Let us consider the case where the farmer is facing an upper-bound constraint on ability to borrow denoted by R per unit of land. Suppose that the farmer needs to borrow funds to pay for his pesticides purchase and any amount of fixed cost behind F0. Without loss of generality, let us assume that Fo = 0. Let nf = mJpy? I1 - D(NBihi ))] - -Fi-StF' 1
denote the profit maximization outcome with variety i under the credit constraints. Let the optimal pesticide use with variety i under the credit constraint be xf* < x*. The implications of the credit constraint depend on the relative magnitudes of the extra fixed costs of the GMV, the price of pesticides, and the factors that determine the use of pesticides with different varieties. We present some plausible outcomes. In particular:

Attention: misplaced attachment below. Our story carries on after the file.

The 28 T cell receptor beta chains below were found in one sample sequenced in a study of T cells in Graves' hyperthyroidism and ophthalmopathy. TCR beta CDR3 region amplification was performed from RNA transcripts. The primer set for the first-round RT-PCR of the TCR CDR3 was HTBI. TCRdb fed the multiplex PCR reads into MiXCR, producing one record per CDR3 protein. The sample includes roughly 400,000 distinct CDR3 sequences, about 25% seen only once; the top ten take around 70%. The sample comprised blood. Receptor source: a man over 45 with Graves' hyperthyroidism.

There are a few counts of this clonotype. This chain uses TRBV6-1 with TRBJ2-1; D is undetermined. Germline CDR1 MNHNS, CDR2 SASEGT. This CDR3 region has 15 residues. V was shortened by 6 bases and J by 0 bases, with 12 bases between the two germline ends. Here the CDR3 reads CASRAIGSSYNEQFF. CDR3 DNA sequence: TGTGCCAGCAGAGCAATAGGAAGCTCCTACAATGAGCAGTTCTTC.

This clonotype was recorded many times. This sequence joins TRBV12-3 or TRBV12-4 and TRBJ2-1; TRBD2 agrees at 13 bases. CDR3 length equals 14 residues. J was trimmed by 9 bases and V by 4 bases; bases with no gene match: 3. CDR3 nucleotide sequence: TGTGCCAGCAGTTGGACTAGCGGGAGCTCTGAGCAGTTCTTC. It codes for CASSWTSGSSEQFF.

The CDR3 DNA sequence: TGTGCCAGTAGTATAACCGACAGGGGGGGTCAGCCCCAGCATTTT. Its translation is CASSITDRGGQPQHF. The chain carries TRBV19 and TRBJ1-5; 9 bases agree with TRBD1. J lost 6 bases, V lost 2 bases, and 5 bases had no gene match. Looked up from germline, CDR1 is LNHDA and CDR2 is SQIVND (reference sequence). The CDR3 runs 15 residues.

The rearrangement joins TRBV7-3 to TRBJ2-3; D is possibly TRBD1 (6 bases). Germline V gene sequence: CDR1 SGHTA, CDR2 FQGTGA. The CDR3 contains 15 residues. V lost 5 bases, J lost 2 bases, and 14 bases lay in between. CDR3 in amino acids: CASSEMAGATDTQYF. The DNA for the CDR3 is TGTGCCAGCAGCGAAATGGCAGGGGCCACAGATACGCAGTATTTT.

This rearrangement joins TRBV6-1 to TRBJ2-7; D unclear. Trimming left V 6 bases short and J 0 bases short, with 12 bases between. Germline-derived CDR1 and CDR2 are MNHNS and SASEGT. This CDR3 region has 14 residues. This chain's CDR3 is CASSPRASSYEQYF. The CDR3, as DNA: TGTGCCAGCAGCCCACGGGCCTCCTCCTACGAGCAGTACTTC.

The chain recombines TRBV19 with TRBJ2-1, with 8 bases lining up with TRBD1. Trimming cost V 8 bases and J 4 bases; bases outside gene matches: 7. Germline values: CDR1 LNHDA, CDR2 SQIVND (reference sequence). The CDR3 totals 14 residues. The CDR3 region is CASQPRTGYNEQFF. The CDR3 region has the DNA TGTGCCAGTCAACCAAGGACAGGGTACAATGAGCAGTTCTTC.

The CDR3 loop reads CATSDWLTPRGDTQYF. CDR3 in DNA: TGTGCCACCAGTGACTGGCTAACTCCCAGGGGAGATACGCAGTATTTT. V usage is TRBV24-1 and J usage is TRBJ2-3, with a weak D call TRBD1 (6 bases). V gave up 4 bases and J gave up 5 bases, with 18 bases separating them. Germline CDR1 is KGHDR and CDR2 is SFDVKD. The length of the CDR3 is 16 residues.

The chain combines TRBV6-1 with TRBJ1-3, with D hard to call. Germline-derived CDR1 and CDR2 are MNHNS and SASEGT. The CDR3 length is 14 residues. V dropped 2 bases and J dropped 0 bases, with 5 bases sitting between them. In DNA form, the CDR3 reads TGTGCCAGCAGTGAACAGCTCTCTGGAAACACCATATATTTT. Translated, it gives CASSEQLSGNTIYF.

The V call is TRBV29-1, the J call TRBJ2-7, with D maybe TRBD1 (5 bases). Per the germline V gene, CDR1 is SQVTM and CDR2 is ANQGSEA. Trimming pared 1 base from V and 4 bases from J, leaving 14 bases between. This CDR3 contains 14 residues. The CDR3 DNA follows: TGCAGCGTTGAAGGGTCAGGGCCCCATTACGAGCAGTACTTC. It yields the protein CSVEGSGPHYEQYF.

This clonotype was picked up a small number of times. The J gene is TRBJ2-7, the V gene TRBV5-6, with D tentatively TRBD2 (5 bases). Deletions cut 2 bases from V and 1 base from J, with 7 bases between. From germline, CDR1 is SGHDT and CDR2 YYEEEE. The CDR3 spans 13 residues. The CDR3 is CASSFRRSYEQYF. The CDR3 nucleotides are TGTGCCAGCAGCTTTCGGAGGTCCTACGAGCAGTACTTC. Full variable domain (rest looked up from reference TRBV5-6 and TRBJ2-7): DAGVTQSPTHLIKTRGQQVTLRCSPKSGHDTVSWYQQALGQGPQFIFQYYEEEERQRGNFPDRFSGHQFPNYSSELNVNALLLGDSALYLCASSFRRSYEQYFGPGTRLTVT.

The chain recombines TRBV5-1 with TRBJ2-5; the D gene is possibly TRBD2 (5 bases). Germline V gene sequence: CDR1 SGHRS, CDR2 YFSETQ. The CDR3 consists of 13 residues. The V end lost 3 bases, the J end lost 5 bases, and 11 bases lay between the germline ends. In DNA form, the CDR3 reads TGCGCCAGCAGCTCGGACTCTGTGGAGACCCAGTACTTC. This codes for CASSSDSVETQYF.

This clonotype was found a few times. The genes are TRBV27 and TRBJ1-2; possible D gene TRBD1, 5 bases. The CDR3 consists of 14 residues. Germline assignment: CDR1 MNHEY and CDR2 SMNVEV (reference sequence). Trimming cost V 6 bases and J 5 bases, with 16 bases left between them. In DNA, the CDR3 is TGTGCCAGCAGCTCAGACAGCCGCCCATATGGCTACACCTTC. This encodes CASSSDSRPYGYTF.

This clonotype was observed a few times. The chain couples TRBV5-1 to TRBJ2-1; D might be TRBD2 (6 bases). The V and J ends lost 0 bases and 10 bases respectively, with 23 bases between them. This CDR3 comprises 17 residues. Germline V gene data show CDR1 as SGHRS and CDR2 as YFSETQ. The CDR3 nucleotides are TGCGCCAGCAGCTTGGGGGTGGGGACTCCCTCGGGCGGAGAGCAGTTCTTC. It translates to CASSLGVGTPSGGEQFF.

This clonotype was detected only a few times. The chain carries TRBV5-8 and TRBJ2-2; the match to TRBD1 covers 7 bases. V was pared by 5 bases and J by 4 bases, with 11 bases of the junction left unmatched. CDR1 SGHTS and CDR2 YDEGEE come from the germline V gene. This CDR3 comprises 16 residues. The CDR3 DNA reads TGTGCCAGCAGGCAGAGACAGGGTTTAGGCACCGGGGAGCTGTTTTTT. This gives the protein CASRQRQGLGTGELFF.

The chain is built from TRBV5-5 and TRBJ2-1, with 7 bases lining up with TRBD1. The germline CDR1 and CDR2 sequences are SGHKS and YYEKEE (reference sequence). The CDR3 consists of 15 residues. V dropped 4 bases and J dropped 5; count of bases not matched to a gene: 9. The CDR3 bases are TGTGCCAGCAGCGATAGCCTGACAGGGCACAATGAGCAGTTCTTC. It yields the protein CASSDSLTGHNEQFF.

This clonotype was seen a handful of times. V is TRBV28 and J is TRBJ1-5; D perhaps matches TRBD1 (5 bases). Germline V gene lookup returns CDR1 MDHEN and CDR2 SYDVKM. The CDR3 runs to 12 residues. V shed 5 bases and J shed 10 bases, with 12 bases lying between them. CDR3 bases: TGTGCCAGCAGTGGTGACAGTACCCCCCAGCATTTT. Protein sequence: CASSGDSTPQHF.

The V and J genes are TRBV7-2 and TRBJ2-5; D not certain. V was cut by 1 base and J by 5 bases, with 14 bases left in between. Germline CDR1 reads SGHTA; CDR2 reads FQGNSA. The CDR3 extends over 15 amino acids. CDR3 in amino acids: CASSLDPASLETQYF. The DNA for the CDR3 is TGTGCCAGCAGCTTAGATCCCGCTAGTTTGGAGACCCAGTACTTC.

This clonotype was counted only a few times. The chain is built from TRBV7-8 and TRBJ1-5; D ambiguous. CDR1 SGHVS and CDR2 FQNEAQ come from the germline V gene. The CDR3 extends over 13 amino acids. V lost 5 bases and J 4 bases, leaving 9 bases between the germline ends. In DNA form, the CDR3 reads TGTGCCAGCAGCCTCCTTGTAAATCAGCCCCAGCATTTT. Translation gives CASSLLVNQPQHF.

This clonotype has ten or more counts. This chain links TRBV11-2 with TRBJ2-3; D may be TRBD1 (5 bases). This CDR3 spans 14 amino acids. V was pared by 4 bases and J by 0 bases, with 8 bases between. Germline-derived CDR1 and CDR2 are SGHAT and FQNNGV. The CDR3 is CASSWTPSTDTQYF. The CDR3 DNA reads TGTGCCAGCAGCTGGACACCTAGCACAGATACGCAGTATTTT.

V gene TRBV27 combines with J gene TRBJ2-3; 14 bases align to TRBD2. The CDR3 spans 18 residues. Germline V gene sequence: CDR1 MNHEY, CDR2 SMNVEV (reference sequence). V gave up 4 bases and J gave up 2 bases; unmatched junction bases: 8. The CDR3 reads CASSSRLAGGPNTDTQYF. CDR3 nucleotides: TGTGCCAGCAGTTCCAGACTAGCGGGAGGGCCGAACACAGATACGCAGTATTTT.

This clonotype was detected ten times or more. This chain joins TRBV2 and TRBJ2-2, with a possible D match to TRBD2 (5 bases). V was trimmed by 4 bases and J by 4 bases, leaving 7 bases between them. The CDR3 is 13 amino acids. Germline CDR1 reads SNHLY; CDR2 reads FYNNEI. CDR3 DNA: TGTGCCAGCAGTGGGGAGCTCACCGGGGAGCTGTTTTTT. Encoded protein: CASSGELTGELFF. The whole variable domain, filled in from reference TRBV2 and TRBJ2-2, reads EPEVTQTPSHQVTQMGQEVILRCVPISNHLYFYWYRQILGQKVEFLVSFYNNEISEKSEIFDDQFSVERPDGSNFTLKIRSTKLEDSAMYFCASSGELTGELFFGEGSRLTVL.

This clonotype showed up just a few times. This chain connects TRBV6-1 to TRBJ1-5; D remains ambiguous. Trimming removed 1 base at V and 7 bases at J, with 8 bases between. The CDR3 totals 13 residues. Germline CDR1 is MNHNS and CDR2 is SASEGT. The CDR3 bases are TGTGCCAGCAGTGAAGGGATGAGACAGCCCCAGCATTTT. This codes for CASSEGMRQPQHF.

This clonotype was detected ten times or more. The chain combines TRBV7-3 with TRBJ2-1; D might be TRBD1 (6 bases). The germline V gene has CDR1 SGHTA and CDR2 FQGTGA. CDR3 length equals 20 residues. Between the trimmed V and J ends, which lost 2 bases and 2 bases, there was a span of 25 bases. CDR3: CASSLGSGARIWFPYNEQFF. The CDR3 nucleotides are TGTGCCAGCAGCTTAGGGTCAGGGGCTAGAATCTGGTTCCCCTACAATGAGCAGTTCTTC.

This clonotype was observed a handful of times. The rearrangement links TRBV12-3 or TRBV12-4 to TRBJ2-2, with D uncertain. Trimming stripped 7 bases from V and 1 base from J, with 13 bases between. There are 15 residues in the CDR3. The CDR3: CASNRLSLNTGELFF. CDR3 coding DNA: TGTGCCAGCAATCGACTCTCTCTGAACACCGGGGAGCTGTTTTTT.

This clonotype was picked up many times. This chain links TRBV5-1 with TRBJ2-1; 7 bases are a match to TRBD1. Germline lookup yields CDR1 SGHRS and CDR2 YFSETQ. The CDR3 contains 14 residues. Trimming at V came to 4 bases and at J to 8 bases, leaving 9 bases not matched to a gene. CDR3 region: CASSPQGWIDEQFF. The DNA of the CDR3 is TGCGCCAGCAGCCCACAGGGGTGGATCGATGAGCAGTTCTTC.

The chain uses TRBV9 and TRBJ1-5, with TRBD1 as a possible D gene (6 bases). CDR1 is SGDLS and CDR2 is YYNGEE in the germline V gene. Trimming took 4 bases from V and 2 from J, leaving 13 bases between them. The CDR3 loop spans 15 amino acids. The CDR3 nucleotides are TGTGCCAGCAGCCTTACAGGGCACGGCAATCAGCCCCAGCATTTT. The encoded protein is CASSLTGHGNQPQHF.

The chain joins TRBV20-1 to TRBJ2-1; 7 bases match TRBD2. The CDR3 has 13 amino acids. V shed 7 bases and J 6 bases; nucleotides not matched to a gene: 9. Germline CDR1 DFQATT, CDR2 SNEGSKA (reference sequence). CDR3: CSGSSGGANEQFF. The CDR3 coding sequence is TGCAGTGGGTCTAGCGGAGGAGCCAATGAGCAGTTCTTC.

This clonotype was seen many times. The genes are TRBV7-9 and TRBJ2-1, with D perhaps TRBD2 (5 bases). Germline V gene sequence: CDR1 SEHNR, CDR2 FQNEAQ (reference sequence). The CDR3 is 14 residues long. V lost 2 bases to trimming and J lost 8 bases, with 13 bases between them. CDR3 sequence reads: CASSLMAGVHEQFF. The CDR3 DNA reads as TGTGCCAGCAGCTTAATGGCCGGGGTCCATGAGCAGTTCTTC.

(a) The credit constraint will prevent adoption when Fg and Fm> R and kit™ >0.
(b) The credit constraint will lead to adoption of the generic GMV instead of the local GMV when Fm> R> Fg and An™ > A n80 > 0.
(c) The credit constraint will enhance adoption when it restricts purchase of pesticides with the traditional variety. If the GMV is affordable, Fm< R, and w is relatively expensive, the pesticide use under the credit constraint is xf* = R/w < x*, and the gain from adoption under the credit constraint is greater than without it, ncm-7tc0> A<.
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